How Will COVID-19 Impact Your Property Taxes?
America has changed drastically over the past month due to the spread of COVID-19. Unemployment rates are up, many businesses are closed, and most kids are doing e-learning at home. In response to these changes state and national agencies have issued stimulus checks and relief funds in an attempt to soften the economic blow on individuals and our nation as a whole.
However, there’s been little discussion about what will happen to property taxes when the country reopens. While some sources speculate that property taxes may, in fact, prove to be the silver lining in all of this and drop when the nation reopens, others worry homeowners won’t see the decrease reflected in their assessments for 3 – 4 years.
Your property taxes are largely based on your home’s value, although local government and state officials also have a say in what determines your final property tax rate. So, let’s take a look at how COVID-19 might impact your property tax bill based on those factors.
The value of your home is determined by an assessor that’s hired by your local government. When the assessment goes up, so do your property taxes – and vice versa. That’s why the first thing many property owners do after a larger property tax bill is appeal their assessment if they feel it was unfairly inflated.
COVID-19 has disrupted the U.S. housing market, created higher unemployment rates and an uncertain outlook for many businesses – all of which are likely to create a temporary recession. Historically, home values drop during recessions which should result in lower property taxes.
However, whether or not your home’s value is reassessed is up to your local government. So it’s important homeowners keep up-to-date on their home’s value so they can appeal their home assessment if needed. Financial website fool.com gives a great example:
“What happens if your home values decline as a result of COVID-19 so that your home is only worth $275,000 a year from now? Suddenly, you’re looking at a tax bill of $5,500, provided your home is reassessed. And if your home is not reassessed automatically by your town but home prices in your area clearly decline, you can appeal your property tax bill and potentially lower that burden yourself.”
Property tax assessments in some areas might not take 2020 home value declines into consideration. Kendall County (IL) Assessor, Andy Nicoletti, told the Northwest Herald, “Property tax assessments as of the beginning of this year are based on a three-year sales average, meaning current assessments are being made using 2017, 2018 and 2019 data.”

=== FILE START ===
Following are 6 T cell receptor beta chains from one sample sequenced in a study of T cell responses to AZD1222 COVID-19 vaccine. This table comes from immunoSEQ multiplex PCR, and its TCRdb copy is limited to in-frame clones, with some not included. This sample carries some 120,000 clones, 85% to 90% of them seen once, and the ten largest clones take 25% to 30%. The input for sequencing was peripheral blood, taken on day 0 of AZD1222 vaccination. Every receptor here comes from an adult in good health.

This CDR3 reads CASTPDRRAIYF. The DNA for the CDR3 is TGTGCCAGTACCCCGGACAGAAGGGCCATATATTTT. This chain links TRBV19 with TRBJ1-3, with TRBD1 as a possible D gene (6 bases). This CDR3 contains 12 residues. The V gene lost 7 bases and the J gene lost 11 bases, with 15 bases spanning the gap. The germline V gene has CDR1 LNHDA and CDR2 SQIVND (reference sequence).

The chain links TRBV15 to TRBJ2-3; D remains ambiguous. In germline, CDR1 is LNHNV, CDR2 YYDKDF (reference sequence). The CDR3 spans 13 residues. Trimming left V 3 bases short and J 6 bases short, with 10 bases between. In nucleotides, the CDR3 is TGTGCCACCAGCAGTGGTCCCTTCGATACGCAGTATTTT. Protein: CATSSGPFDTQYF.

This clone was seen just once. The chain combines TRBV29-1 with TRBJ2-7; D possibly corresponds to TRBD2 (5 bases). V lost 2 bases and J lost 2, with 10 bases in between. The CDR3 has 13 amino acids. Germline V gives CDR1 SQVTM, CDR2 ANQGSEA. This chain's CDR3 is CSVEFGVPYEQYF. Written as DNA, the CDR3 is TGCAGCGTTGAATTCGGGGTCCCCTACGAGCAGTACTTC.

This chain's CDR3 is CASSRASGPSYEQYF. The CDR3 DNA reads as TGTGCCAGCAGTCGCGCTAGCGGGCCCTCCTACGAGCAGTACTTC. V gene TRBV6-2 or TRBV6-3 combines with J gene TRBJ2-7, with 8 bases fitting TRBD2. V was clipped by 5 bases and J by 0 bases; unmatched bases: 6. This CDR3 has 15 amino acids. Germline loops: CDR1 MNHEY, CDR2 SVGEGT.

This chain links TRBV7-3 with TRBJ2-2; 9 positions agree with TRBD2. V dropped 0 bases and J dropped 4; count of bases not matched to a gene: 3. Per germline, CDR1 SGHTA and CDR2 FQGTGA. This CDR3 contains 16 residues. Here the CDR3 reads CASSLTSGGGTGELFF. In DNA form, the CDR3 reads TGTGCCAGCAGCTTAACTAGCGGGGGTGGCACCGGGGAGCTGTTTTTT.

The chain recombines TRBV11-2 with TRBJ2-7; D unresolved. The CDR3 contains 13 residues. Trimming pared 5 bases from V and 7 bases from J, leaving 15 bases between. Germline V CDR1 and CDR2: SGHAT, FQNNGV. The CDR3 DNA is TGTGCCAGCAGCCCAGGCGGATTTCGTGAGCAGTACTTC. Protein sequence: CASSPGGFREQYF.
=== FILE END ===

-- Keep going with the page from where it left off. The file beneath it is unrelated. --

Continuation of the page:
If you feel that your new tax bill isn’t reflective of the drop your home value incurred due the financial impact COVID-19 had on the economy, Realtor.com explains how to begin the process of appealing. “Your property tax assessment should have an explanation of how to make an appeal on the form you received in the mail.” The article goes on to say, “You can also search for your county or state’s assessment appeals board or department of taxation and finance online. Start by searching for your county plus ‘assessment appeals’.”
To recap, your property taxes are based on a combination of your home’s assessed value and the needs of your local government – with the state laying down the guidelines your local government must abide by. For example, the state of California passed Proposition 13 in 1978 capping property taxes at 1%. Prior to that, the average property tax in the state was 2.67%
Many states and localities have put property tax relief in place. Thomson Reuters has an in-depth guide called, “Tax Relief Offered by States and Localities in Response to COVID-19” that can help homeowners to find out if there is property tax relief available to them.
For example, the guide shares that “The State of Indiana ordered all property taxes to remain due on May 11, 2020, however, counties must waive penalties on payments after May 11, 2020 for a period of 60 days.”
The federal government is bringing relief to homeowners, but not in the form of property taxes. Instead the Coronavirus Aid, Relief, and Economic Security (CARES) Act, which was signed into law on Friday, March 27, 2020 by President Trump, offers a different kind of relief.
The CARES Act helps homeowners who are unable to pay their mortgage due to COVID-19 related financial troubles, foreclosure moratoriums or mortgage forbearances.
A Foreclosure Moratorium suspends or stops your lender from foreclosing (taking ownership back) on your property. A foreclosure typically occurs when you are unable to make the required payments on your mortgage. Foreclosure specifics vary by state.
A Mortgage Forbearance allows you to pause, and sometimes reduce, your mortgage payments for a limited time. A mortgage forbearance does not eliminate your need to repay the missed or reduced payments.
As homeowners, it is prudent to understand what might happen to property taxes in your area and nationally when the country returns to business as usual. And while lower property taxes benefit homeowners in the short term, we should also remember the money collected from property taxes serves as the base of many community initiatives, meaning lower property taxes might be better for the individual but not necessarily for the community.